My wife Holly and I arrived at Vista Del Mar Baptist Church (VDMBC) in Pacifica, California, a suburb of San Francisco, just three weeks shy of Easter in the year 2000. VDMBC began in the garage of a tract home in the 1950s. After two decades of consistent growth, the congregation dedicated an attractive 200-seat sanctuary in 1976. Regrettably, the next two decades brought consistent decline and, when I arrived as the new pastor in 2000, the church had returned to a garage-sized congregation. Having no staff to direct, secretary to talk to, or walls to paint, I decided to set up “office” in the marketplace of future attenders. With a cup of coffee in hand and laptop open, I would set to about my church work, and on the top of my things-to-do list: meeting the future attenders of VDMBC.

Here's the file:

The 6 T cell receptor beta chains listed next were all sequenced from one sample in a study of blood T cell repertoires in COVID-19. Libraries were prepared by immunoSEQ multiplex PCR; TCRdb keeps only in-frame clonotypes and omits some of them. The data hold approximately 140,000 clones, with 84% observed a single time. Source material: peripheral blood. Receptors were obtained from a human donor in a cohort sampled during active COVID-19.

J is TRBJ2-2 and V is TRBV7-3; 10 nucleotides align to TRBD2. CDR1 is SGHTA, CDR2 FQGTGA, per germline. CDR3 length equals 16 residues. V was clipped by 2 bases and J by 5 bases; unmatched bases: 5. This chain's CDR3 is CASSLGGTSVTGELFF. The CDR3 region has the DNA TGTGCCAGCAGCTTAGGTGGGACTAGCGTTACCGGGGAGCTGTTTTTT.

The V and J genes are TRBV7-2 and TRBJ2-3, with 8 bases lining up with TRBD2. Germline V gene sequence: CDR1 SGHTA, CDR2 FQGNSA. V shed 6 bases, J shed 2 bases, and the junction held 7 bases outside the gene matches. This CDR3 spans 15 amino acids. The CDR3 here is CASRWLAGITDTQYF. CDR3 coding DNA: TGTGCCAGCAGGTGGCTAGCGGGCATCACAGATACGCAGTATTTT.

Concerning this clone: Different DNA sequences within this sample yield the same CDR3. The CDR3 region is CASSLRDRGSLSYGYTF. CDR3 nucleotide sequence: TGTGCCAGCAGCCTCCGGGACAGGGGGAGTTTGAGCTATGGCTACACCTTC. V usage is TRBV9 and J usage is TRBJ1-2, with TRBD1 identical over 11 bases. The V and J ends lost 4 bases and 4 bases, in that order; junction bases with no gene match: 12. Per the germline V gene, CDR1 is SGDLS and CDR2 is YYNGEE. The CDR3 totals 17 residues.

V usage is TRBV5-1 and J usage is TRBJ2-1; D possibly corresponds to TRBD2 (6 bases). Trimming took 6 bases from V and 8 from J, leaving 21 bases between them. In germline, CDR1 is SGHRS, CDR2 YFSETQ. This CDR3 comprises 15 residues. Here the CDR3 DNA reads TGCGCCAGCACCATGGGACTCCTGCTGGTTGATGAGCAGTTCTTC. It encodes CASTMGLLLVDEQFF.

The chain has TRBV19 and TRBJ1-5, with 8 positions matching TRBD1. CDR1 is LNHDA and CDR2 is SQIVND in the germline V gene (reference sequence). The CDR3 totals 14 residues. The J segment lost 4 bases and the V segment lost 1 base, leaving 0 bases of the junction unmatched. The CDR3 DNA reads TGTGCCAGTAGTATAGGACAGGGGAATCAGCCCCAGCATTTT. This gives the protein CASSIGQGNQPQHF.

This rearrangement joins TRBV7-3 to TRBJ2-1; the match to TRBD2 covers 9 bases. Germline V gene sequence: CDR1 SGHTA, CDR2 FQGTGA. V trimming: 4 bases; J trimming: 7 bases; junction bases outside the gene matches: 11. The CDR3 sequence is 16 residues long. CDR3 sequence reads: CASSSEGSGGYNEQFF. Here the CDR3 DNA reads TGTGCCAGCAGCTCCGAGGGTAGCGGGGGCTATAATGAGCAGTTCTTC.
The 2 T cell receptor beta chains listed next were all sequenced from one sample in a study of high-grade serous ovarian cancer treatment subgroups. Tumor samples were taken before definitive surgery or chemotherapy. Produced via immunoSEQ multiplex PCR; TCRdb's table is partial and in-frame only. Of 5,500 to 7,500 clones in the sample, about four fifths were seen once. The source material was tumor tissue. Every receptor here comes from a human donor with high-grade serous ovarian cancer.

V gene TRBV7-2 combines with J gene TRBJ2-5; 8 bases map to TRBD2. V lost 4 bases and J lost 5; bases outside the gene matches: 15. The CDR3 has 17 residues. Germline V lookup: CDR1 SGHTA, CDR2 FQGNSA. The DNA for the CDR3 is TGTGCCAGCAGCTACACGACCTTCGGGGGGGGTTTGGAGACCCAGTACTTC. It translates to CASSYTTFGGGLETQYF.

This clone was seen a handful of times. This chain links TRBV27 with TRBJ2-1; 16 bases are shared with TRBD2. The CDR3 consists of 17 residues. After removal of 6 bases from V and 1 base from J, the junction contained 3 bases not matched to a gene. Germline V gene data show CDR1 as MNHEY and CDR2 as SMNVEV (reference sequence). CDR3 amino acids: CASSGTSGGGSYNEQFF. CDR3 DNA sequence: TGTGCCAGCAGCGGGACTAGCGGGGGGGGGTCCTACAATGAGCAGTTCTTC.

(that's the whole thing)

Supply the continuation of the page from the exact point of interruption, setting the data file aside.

Burch, P. (2008). Misperceiving the Real Reasons for Non-attendance, Attribution Theory. Journal of the American Society for Church Growth, 19(1), 67-75. Retrieved from https://digitalarchives.apu.edu/jascg/vol19/iss1/6